Monaco establishes financial crime task force in wake of Moneyval report

financial crime in monaco

As promised, Monaco has created a new task force in an effort to “step up” financial crime investigations just weeks after a Moneyval assessment called upon the Principality to “intensify efforts”.

After the Council of Europe’s anti-money-laundering body Moneyval encouraged Monaco to “further strengthen measures to combat money laundering and financing of terrorism, in particular when it comes to investigating and prosecuting money laundering, confiscating and recovering proceeds of crime as well as strengthening its supervisory system”, as reported by Monaco Life, the Principality has responded with the founding of a new supervisory committee that will oversee the implementation of Moneyval’s advice.

The concept of such a committee has been in the works since December 2021, but it was formally acted upon on 1st February of this year with the signing of the Sovereign Ordinance No. 9.729.

How will the new committee target financial crime in Monaco?

The committee’s primary mission is to “serve as a coordination and monitoring mechanism for all matters relating to the fight against money laundering, the fight against the financing of terrorism and the fight against the financing of the proliferation of weapons of mass destruction”.

In an effort to target the areas in which Moneyval viewed Monaco as underperforming, the committee will also:

  • Develop and monitor the implementation of a national strategy and action plan to combat the crimes listed;
  • Request, collect and analyse statistics and all relevant information from the competent authorities to continuously assess the effectiveness of the Principality’s financial crime system;
  • Study international treaties and conventions on combating the afore mentioned crimes, and make recommendations to the government regarding their signature and ratification;
  • Coordinate with the Advisory Committee on the Freezing of Funds and Economic Resources, which is responsible for the implementation of economic sanctions decreed by the United Nations, the European Union and the French Republic, and implement such sanctions;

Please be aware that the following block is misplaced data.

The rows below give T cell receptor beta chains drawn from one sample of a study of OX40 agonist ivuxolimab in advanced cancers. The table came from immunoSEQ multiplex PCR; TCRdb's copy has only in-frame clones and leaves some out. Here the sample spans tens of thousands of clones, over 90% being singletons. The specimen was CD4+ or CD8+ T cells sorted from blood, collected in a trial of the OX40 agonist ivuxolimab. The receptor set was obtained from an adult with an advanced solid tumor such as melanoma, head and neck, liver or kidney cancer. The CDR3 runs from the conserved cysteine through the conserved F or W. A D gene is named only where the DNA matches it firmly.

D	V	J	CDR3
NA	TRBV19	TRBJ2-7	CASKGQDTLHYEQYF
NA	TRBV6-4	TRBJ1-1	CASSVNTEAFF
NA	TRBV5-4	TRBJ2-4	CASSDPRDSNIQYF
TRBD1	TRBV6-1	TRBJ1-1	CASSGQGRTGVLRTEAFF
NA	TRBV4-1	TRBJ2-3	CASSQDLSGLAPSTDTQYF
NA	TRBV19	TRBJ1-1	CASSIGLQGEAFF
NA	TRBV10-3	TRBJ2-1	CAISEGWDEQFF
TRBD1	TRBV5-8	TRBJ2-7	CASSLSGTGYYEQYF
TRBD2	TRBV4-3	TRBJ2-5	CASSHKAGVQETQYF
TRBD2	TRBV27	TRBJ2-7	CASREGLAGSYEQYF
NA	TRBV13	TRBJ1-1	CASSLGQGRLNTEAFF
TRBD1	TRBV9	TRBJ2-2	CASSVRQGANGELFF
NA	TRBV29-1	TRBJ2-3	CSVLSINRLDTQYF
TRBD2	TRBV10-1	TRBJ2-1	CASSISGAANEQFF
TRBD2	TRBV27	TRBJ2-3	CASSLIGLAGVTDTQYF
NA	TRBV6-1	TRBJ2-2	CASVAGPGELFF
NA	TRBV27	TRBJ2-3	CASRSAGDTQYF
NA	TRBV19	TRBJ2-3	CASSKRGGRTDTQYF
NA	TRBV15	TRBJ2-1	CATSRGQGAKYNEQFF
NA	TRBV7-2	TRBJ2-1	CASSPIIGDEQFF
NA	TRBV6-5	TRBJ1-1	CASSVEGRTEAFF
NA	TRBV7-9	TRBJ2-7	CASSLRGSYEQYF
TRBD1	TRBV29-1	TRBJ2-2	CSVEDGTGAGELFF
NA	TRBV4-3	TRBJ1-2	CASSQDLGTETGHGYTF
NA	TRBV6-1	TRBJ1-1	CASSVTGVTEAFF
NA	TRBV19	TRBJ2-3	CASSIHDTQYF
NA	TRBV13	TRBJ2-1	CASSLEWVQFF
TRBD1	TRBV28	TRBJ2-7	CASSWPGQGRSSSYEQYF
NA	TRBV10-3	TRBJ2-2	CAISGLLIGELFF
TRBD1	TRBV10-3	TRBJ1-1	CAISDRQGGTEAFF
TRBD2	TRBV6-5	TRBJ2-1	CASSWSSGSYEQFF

• And submit an Annual Activity Report on financial crime in Monaco to the government and the Directorate of Judicial Services.

While all seems to be moving in a positive – and promising – direction, the speed at which the Monegasque government has acted on the recommendations set out by Moneyval and its near-overnight creation of the new committee has come as a surprise for some.

National Council reacts

The National Council has responded with “astonishment” in a communiqué released on 3rd February, in which it lamented the government’s alleged failure to “sufficiently inform” the council of the developments. The council has also bemoaned the decision not to include it within the first tier of influence, or First College, of the new structure. The National Council sits in the Second College alongside Monaco’s Order of Chartered Accountants, Association of Financial Activities, Real Estate Board, Chamber of Watchmaking and Jewellery, and other similar “professional organisations”.

Despite its displeasure with the ranking, the National Council has affirmed its dedication to the committee’s overall mission of fighting financial crime in Monaco, saying it “intends to play its full role within the framework of working towards the Moneyval recommendations”.



Monaco to “step up” financial crime action after damning Moneyval report


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